Leafs Ruining Chances Of Developing Kadri

The 2012-2013 NHL season is in limbo and the AHL season has yet to begin, but a new controversy is already brewing for the Toronto Maple Leafs.

Nazem Kadri
Nazem Kadri’s fitness has become a new topic of controversy in Toronto (Tony Ding/Icon SMI)

On Friday afternoon Dallas Eakins, the head coach of the Toronto Marlies, the Leafs’ AHL affiliate, went on the record with some very unflattering comments about prospect and former first round draft choice Nazem Kadri. From TSN’s Jonas Siegel:

“His body fat today is probably in the bottom three to five guys in our whole camp and that’s unacceptable,” said Marlies head coach Dallas Eakins. “That’s the easiest part of coming into camp is eating correctly and training correctly.

“There’s just no coming off if you’re an athlete,” Eakins continued. “It’s no different than the normal person. You make your choice. You can either go sit on the couch, put your feet up and have a bag of potato chips or you can go on the couch and put your feet up and grab some carrots and some apples.”

Kadri, taken 7th overall by the Leafs in the 2009 draft, has an abundance of hockey talent and scored 19 points in 51 NHL games over the course of three seasons split between the NHL, AHL and OHL, but has battled inconsistency and a lackluster work ethic since being drafted. Fans, management and local sports media alike have been left wanting more so far from the London, Ontario native.

All sides will probably be waiting much longer, however, due to the comments from Eakins, which are just as unacceptable as Kadri’s unhealthy diet.

There is no hockey hotbed in the world bigger than Toronto, and the wolves that the 21 year-old Kadri are being thrown to by his own coach are some of the most rabid and hungry. The list of players, coaches and hockey personnel devoured in Toronto is not a short one.

Yes, Kadri’s fitness levels are incredibly disappointing, especially considering he spent this summer training with renowned fitness guru and former Leaf Gary Roberts, but publicly deriding him under the scrutiny of the Toronto media spotlight is only going to make the situation a lot worse instead of better.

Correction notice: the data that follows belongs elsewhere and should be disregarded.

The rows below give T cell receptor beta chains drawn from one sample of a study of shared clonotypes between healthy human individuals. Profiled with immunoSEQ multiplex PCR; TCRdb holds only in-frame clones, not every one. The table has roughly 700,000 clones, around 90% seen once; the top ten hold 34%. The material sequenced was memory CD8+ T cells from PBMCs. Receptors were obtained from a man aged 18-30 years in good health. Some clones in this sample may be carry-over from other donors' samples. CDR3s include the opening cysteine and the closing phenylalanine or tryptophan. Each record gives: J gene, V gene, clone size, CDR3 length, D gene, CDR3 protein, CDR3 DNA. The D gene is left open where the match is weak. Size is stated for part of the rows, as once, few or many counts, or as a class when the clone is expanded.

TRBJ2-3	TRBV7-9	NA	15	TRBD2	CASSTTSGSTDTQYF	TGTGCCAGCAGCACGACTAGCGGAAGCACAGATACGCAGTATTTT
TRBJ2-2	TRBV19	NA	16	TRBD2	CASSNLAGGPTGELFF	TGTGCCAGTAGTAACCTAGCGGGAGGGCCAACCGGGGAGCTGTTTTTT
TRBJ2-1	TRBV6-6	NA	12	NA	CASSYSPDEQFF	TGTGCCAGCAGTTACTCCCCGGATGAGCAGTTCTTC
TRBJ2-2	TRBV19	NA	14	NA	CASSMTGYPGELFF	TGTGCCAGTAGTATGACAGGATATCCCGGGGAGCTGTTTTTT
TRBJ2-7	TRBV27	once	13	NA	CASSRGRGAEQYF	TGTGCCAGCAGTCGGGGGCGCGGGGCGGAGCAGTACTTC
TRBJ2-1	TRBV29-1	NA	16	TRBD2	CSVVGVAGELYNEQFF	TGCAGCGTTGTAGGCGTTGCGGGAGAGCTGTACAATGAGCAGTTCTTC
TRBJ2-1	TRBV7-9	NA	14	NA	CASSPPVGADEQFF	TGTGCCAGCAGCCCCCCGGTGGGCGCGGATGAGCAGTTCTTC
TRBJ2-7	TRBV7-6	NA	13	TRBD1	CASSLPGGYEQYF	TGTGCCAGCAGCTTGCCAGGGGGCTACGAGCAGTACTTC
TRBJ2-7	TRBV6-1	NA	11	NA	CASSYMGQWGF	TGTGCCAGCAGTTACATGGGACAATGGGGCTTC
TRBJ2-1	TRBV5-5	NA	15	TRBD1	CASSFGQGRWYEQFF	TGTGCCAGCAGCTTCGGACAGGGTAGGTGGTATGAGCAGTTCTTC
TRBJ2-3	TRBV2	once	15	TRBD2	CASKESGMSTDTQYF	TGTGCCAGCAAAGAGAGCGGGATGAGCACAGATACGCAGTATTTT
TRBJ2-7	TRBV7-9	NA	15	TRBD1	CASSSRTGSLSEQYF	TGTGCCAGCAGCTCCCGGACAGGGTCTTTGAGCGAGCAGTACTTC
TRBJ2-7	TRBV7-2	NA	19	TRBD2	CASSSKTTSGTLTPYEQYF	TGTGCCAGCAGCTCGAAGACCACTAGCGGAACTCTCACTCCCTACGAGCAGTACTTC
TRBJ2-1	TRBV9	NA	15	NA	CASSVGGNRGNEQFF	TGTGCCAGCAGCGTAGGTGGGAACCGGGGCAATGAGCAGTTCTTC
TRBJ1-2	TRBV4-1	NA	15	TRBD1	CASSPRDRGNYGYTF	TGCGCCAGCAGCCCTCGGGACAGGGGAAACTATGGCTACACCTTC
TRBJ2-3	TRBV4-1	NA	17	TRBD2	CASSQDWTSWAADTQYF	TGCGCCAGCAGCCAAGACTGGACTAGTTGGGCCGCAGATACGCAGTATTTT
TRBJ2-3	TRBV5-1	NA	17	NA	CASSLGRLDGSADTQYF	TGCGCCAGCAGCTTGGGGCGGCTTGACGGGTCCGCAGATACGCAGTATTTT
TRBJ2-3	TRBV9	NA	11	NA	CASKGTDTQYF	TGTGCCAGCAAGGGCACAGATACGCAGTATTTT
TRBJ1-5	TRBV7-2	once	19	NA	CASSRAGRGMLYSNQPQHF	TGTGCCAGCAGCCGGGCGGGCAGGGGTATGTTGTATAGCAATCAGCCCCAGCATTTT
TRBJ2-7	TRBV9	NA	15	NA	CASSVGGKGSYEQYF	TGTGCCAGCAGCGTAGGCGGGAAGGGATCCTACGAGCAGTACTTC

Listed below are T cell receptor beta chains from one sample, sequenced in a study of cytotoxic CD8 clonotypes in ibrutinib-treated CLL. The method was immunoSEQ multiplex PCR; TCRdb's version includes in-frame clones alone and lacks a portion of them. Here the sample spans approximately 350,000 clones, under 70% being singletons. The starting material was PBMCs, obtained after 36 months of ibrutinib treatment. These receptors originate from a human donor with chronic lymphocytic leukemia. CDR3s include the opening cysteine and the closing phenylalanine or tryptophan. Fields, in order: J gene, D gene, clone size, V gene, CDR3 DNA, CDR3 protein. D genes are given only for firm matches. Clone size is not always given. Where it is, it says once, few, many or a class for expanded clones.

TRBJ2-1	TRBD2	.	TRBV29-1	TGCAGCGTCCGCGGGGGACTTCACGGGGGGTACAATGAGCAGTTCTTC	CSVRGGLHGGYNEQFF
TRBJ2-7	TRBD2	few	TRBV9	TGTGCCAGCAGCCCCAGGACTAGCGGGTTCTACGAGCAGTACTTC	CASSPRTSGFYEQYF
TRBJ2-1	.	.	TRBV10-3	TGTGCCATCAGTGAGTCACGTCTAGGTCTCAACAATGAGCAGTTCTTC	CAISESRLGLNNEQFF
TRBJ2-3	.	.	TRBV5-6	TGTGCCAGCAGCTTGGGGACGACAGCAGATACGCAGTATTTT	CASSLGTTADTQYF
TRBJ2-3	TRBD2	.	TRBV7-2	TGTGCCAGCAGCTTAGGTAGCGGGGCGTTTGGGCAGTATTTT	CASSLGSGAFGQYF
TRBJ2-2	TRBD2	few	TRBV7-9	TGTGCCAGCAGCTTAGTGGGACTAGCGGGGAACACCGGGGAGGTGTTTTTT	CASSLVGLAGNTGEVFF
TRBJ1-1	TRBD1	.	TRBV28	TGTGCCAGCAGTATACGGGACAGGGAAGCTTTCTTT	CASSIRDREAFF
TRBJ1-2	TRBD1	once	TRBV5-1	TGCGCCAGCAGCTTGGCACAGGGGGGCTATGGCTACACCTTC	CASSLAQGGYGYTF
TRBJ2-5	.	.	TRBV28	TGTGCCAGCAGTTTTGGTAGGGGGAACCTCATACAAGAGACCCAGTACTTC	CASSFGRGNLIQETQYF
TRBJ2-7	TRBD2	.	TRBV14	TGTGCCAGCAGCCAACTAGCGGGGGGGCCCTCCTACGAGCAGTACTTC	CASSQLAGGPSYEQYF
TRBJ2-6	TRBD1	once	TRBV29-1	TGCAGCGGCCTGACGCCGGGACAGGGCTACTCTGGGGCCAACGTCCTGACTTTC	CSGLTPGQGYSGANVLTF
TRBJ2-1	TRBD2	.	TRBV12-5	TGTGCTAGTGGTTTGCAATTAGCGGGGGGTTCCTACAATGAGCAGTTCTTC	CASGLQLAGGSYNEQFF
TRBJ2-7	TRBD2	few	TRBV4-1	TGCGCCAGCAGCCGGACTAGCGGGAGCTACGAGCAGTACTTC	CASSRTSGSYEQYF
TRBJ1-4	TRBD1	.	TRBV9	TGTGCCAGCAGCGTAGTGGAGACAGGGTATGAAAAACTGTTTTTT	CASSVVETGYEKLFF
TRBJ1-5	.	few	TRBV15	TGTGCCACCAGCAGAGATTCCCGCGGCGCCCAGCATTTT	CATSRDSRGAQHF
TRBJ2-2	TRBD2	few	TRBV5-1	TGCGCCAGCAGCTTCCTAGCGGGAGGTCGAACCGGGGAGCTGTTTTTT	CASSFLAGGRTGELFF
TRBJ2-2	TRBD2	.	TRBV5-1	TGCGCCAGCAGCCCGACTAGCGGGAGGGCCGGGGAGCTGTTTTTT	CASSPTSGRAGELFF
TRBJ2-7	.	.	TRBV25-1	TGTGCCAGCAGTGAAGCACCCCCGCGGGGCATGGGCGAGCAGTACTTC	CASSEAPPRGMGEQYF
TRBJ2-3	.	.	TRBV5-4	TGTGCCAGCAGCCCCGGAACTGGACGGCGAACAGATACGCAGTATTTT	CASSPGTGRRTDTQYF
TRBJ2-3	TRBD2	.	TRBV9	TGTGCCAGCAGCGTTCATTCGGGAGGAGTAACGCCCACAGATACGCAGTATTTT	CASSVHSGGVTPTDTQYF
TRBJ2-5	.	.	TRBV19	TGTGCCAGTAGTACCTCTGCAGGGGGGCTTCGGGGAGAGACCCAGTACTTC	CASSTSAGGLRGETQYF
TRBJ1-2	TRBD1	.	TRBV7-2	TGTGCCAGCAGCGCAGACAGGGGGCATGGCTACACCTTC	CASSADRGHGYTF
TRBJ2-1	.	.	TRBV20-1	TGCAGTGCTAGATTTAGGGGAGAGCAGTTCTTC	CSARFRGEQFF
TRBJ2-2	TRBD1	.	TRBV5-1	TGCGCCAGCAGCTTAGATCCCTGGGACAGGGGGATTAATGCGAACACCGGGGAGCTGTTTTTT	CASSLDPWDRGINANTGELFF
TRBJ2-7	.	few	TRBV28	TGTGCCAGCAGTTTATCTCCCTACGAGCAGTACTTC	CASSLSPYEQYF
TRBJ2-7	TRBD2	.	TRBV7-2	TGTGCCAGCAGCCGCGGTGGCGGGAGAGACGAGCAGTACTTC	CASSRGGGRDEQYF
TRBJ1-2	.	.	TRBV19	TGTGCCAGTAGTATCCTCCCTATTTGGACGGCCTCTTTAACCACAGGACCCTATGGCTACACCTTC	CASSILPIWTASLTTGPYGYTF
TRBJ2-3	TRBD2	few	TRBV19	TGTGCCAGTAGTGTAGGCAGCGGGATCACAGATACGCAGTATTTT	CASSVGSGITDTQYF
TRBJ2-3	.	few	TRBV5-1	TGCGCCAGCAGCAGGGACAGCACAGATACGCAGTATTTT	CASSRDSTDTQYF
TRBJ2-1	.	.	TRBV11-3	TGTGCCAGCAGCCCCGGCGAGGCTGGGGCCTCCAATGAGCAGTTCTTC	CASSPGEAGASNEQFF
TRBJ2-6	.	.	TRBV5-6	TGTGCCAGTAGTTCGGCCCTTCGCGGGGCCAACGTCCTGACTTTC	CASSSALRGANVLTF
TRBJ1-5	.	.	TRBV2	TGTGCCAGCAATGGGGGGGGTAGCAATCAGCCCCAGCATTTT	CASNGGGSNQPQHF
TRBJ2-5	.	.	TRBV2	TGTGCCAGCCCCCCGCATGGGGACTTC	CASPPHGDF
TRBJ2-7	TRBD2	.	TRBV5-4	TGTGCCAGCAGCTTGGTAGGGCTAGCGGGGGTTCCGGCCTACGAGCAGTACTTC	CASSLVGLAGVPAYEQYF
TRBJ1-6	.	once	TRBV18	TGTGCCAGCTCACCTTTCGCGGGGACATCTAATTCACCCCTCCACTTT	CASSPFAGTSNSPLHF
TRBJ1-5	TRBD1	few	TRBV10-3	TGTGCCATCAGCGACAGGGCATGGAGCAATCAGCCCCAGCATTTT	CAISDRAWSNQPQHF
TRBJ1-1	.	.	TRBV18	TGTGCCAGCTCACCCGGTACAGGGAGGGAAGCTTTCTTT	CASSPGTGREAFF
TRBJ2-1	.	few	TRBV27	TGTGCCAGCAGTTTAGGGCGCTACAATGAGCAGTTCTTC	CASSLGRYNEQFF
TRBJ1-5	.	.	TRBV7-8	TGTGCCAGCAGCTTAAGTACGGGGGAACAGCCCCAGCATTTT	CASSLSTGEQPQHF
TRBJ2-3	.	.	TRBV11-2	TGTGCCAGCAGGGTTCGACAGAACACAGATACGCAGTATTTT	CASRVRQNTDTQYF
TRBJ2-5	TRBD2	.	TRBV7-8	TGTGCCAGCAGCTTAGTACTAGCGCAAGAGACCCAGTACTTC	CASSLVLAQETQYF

The Leafs have missed the playoffs every year since the lockout, and still face a significant uphill challenge before they will be able to find postseason success. Kadri, given his draft status, is an important part of that equation, so he should be supported by his organization, not left with a bullseye on his back. If Kadri’s body fat results were that bad, Eakins should have taken him behind closed doors and explained to him the severity of the situation, or provided him with more information about diet and exercise. What could he possibly hope to accomplish by making the comments he did in front of a scrum of reporters?

Criticisms and mockery about weight are tough to get rid of; just ask forwards Dustin Penner and former Leaf Kyle Wellwood, two players who are still the brunt end of fat jokes and whose careers have yet to return to the same prominence they were at before their diets became the topic of ridicule. Even if Kadri somehow radically improves his fitness levels and performs to the best of his ability with the Leafs he can still expect to carry the baggage of Eakins’ comments for years to come.

Kadri, despite his immense talents, has not done a good job so far in his career of handling the pressures of being a highly-scrutinized Leafs player, although the blame is only partially his. But now Eakins’ comments will add far more weight for Kadri to carry around than any junk food ever could.

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